Rondout Reservoir straddles the Ulster/Sullivan County border along the southern edge of the Catskill Park, approximately 6 miles northwest of the Village of Ellenville and more than 65 miles northwest of New York City. It is formed by the damming of Rondout Creek, which continues northeastward and eventually drains into the Hudson River at Kingston. It consists of one basin, almost 6.5 miles long and holds 49.6 billion gallons at full capacity. It was placed into service in 1950.
Rondout Reservoir is one of four reservoirs in the City’s Delaware system. It serves as the central collecting reservoir for the Delaware system, receiving water from the Pepacton Reservoir, Cannonsville Reservoir and Neversink Reservoir. Since the Delaware system supplies approximately 50% of New York City’s water, Rondout Reservoir plays a critical role in the City’s overall Water Supply System. Rondout Reservoir also receives water from its own watershed. Water from Rondout Reservoir heads southeast in the 85-mile long Delaware Aqueduct, which tunnels below the Hudson River. Rondout water ordinarily makes its way to West Branch Reservoir and then Kensico Reservoir for further settling. After mixing with Catskill system water, it leaves Kensico Reservoir through aqueducts to reach the Hillview Reservoir in Yonkers, at the City’s northern boundary, where it enters the water supply distribution system.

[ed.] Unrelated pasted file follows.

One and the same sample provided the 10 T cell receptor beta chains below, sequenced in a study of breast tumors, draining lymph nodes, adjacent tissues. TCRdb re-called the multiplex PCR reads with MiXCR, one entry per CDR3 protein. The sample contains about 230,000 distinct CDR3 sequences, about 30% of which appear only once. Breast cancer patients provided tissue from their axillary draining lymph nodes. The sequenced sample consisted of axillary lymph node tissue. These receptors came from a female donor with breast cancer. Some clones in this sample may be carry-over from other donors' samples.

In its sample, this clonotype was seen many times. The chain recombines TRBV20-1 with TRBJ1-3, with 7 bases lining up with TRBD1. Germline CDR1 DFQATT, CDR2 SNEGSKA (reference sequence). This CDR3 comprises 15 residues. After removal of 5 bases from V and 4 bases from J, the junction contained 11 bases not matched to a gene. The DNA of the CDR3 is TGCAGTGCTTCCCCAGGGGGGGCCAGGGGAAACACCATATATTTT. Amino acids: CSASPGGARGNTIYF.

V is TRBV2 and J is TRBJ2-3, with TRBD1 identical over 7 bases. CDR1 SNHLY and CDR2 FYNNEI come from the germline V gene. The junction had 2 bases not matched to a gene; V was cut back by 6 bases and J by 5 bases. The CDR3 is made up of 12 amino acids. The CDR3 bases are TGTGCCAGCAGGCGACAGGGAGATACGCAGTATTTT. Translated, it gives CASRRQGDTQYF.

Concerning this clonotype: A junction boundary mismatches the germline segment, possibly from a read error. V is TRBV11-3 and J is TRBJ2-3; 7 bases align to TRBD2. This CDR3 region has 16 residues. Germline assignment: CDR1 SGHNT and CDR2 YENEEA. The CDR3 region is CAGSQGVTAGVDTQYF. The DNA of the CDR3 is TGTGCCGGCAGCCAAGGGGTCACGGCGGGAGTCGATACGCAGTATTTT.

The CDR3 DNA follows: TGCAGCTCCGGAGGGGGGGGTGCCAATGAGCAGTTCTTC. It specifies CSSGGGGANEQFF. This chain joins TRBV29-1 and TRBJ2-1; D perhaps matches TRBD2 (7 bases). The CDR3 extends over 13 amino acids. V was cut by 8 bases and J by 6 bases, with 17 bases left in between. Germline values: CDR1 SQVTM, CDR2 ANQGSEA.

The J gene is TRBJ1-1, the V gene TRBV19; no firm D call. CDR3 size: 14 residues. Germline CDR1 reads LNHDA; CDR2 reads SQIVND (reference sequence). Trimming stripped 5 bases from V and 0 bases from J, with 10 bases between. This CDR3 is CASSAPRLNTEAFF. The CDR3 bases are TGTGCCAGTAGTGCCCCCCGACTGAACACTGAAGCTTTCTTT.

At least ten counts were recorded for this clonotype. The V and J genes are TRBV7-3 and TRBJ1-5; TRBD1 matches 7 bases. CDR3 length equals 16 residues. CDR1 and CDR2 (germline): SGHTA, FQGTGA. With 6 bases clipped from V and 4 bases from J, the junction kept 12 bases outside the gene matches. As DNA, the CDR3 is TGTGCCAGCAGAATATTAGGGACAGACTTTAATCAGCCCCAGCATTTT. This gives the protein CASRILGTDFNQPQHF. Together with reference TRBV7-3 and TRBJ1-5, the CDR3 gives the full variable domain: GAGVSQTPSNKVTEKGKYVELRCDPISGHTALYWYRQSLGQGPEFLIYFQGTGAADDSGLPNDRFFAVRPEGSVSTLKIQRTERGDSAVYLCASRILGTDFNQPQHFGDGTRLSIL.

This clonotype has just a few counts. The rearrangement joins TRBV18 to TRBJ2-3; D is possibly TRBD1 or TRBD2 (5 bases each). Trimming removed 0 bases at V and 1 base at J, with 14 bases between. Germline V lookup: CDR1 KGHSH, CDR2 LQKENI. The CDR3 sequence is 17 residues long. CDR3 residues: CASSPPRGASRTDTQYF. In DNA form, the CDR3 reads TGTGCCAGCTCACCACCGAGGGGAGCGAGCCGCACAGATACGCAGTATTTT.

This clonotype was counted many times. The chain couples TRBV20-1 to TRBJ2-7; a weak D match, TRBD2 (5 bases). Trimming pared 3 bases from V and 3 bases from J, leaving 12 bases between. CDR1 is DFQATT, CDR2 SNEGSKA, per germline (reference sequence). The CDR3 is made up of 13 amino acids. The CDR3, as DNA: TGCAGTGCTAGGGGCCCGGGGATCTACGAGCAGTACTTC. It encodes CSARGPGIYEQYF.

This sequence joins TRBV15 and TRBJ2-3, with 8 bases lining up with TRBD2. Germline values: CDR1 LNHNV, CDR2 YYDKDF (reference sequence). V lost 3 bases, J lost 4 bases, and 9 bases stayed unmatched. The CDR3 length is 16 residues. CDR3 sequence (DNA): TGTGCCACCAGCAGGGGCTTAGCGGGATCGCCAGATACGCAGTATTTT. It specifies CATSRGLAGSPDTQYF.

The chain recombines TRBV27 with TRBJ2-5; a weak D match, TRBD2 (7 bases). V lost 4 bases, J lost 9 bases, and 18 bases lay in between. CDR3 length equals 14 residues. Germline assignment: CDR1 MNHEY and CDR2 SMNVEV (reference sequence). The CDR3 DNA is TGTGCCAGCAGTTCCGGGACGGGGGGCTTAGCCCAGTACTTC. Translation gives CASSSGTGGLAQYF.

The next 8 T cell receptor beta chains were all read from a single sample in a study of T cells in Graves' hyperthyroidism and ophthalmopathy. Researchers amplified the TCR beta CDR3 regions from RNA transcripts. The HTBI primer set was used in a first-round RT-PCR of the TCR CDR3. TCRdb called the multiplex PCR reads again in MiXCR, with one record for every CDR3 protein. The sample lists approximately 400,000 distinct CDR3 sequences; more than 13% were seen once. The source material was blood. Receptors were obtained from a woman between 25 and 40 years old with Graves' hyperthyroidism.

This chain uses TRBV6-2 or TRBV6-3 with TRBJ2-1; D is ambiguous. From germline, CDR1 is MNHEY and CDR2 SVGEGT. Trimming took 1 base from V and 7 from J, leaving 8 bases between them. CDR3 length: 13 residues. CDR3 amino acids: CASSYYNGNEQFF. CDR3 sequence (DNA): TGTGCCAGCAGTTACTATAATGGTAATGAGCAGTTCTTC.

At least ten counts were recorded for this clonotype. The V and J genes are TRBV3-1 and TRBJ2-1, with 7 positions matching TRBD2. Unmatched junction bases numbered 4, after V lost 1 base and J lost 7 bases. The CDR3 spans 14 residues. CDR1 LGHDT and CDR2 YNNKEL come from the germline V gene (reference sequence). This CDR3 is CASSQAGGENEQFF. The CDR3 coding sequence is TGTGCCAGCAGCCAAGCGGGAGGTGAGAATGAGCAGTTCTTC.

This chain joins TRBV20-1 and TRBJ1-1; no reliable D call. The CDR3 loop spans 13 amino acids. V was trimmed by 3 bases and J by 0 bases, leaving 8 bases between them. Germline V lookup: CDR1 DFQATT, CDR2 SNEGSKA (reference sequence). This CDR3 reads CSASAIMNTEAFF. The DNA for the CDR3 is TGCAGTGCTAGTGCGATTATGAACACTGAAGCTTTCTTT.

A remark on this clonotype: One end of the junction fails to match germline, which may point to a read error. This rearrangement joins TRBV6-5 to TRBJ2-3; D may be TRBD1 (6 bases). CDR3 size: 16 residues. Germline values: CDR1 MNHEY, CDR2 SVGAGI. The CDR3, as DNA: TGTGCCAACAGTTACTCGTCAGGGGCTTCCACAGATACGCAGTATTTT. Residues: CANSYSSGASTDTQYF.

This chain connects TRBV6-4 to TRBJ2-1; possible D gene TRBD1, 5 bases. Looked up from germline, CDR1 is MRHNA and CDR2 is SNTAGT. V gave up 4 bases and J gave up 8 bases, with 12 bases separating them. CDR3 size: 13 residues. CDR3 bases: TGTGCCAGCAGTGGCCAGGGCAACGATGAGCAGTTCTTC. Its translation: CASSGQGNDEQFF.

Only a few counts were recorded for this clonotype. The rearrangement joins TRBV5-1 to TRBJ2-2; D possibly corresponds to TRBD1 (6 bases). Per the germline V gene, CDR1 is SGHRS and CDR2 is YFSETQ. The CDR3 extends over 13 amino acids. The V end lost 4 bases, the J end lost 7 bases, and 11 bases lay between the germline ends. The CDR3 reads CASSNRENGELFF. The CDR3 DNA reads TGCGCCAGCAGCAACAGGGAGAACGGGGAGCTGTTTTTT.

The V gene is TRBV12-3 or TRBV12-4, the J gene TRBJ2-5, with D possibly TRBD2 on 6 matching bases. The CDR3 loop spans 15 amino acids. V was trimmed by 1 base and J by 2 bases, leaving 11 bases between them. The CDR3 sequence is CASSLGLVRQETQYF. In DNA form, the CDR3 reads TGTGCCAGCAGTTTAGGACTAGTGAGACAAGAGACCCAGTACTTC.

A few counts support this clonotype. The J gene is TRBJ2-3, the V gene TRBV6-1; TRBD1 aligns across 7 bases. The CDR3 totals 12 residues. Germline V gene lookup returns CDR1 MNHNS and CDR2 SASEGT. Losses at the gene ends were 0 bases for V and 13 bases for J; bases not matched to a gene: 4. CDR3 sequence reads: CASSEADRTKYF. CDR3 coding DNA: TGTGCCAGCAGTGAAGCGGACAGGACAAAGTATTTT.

The Rondout’s watershed drainage basin is 95 square miles and takes in parts of seven towns: Fallsburg and Neversink in Sullivan County, and Denning, Olive, Rochester, Shandaken and Wawarsing in Ulster County.
Download a Map of Rondout Reservoir. For more information about New York City’s water supply system, visit Water Supply.